Characters are initially imbedded in life, as the gods themselves are originally imbedded in Nature. Poetry must, therefore, to render all reality, render also the background of its figures, and the events that condition their acts. We must place them in that indispensable environment which the landscape furnishes to the eye and the social medium to the emotions.
The visible landscape is not a proper object for poetry. Its elements, and especially the emotional stimulation which it gives, may be suggested or expressed in verse; but landscape is not thereby represented in its proper form: Painting, architecture, and gardening, with the art of stage setting, have the visible landscape for their object, and to those arts we may leave it. But there is a sort of landscape larger than the visible, which escapes the synthesis of the eye; it is present to that topographical sense by which we always live in the consciousness that there is a sea, that there are mountains, that the sky is above us, even when we do not see it, and that the tribes of men, with their different degrees of blamelessness, and scattered over the broad-backed earth.
This cosmic landscape poetry alone can render, and it is no small part of the art to awaken the sense of it at the right moment, so that the object that occupies the centre of vision may be seen in its true lights, coloured by its wider associations, and dignified by its felt affinities to things permanent and great.
As the Italian masters were wont not to paint their groups of saints about the Virgin without enlarging the canvas, so as to render a broad piece of sky, some mountains and rivers, and nearer, perhaps, some decorative pile; so the poet of larger mind envelops his characters in the atmosphere of Nature and history, and keeps us constantly aware of the world in which they move.Mila Cuda & Jessica Romoff - "Exes"
The distinction of a poet—the dignity and humanity of his thought—can be measured by nothing, perhaps, so well as by the diameter of the world in which he lives; if he is supreme, his vision, like Dante's, always stretches to the stars.
And Virgila supreme poet sometimes unjustly belittled, shows us the same thing in another form; his landscape is the Roman universe, his theme the sacred springs of Roman greatness in piety, constancy, an law.
He has not written a line in forgetfulness that he was a Roman; he loves country life and its labours because he sees in it the origin and bulwark of civic greatness; he honours tradition because it gives perspective and momentum to the history that ensues; he invokes the gods, because they are symbols of the physical and moral forces by which Rome struggled to dominion.
Almost every classic poet has the topographical sense; he swarms with proper names and allusions to history and fable; if an epithet is to be thrown in anywhere to fill up the measure of a line, he chooses instinctively an appellation of place or family; his wine is not read, but Samian; his gorges are not deep, but are the gorges of Haemus; his songs are not sweet, but Pierian.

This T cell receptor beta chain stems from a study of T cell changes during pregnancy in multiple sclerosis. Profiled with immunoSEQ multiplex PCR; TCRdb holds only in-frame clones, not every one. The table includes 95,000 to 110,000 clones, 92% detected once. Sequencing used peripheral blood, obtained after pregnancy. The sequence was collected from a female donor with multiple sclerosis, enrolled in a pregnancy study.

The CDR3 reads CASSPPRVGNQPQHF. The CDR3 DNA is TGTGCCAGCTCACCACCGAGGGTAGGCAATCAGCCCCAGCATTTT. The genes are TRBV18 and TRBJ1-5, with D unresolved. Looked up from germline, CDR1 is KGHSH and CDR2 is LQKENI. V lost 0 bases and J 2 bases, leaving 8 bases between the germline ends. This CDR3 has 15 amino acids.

We may deride their practice as conventional, but they could far more justly deride ours as insignificant. Conventions do not arise without some reason, and genius will know how to rise above them by a fresh appreciation if their rightness, and will feel no temptation to overturn them in favour of personal whimsies.
The ancients found poetry not so much in sensible accidents as in essential forms and noble associations; and this fact marks very clearly their superior education. They dominated the world as we no longer dominate it, and lives, as we are too distracted to live, in the presence if the rational and the important.
A physical and historical background, however, is of little moment to the poet in comparison with that other environment of his characters—the dramatic situations in which they are involved. The substance of poetry is, after all, emotion; and if the intellectual emotion of comprehension and the mimetic one of impersonation are massive, they are not so intense as the appetites and other transitive emotions of life; the passions are the chief basis of all interests, even the most ideal, and the passions are seldom brought into play except by the contact of man with man.
The various forms of love and hate are only possible in society, and to imagine occasions in which these feelings may manifest all their inward vitality is the poet's function—one in which he follows the fancy of every child, who puffs himself out in his day-dreams into an endless variety of heroes and lovers. The thrilling adventures which he craves demand an appropriate theatre; the glorious emotions with which he bubbles over must at all hazards find or feign their correlative objects.
But the passions are naturally blind, and the poverty of the imagination, when left alone, is absolute. The passions may ferment as they will, they never can breed an idea out of their own energy.